This is, of course, not to say that there weren’t some difficulties, but even with difficult characters she has a deep level of empathy and understanding. “He [Thomas, one of the men she photographed] was difficult because he was insecure, and that’s what he’s learned. If he doesn’t know how to control a situation he tries to control the person. And I had to essentially tell him “You don’t need to put on this facade, there’s no one paying attention to you right now, no one is looking, just relax” and he finally stopped trying to hit on me and he just allowed himself to be, for just a few moments. After the photo he started back up again, but that was his mechanism, his protection, that’s what he knows.”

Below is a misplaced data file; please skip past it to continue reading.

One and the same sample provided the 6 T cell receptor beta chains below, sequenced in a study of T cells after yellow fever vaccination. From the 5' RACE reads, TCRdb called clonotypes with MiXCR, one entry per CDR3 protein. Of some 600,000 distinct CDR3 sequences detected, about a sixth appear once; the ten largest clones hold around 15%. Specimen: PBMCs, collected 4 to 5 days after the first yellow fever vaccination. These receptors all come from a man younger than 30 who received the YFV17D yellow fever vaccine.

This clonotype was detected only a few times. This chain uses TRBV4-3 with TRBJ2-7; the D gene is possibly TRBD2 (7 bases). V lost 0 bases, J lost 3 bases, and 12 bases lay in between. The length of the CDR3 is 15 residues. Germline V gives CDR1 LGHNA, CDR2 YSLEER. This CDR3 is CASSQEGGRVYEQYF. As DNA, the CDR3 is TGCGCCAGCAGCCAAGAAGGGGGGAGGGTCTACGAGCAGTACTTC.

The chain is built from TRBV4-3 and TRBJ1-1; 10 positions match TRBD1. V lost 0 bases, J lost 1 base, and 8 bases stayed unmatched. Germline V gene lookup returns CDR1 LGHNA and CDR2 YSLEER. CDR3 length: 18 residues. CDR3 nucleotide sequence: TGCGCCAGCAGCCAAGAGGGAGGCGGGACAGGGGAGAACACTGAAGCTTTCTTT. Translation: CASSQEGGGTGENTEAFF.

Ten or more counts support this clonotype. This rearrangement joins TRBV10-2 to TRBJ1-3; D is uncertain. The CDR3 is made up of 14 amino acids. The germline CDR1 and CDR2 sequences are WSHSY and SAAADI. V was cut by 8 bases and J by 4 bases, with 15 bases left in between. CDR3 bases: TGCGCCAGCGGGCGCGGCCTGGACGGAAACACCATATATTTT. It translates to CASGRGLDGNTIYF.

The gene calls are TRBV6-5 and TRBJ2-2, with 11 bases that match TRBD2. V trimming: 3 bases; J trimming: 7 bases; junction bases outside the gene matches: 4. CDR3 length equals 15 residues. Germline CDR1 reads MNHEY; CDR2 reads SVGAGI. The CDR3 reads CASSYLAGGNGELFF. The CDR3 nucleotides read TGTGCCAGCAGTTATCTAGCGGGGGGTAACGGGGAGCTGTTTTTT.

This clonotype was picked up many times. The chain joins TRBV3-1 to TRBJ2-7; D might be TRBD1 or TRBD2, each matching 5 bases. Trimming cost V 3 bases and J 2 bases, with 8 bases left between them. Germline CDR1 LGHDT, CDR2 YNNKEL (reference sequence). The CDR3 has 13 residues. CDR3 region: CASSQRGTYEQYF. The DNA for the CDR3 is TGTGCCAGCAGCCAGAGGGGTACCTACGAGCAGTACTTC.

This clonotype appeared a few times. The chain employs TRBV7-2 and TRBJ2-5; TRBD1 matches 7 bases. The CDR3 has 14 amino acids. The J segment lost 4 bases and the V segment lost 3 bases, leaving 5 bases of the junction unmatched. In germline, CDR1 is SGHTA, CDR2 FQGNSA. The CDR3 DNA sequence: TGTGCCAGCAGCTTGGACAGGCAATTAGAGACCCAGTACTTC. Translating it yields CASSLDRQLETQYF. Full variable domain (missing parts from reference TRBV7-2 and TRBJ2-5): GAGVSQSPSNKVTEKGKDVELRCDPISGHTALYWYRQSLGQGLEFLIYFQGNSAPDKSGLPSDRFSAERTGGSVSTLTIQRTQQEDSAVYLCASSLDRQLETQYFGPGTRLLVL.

To see this array of soft, strong, sometimes androgynous, sometimes flamboyant, sometimes pared-back images, and to hear Alcena speak to the work herself, please stop by the NAGB on Saturday, November 4th from 5:00pm to 7:00pm for an Artist Talk and Open Studio on this very compassionate set of work. “Some Re(assembly) Required”, will be on view in the Project Space Room at The National Art Gallery of The Bahamas through Sunday, December 3rd, 2017.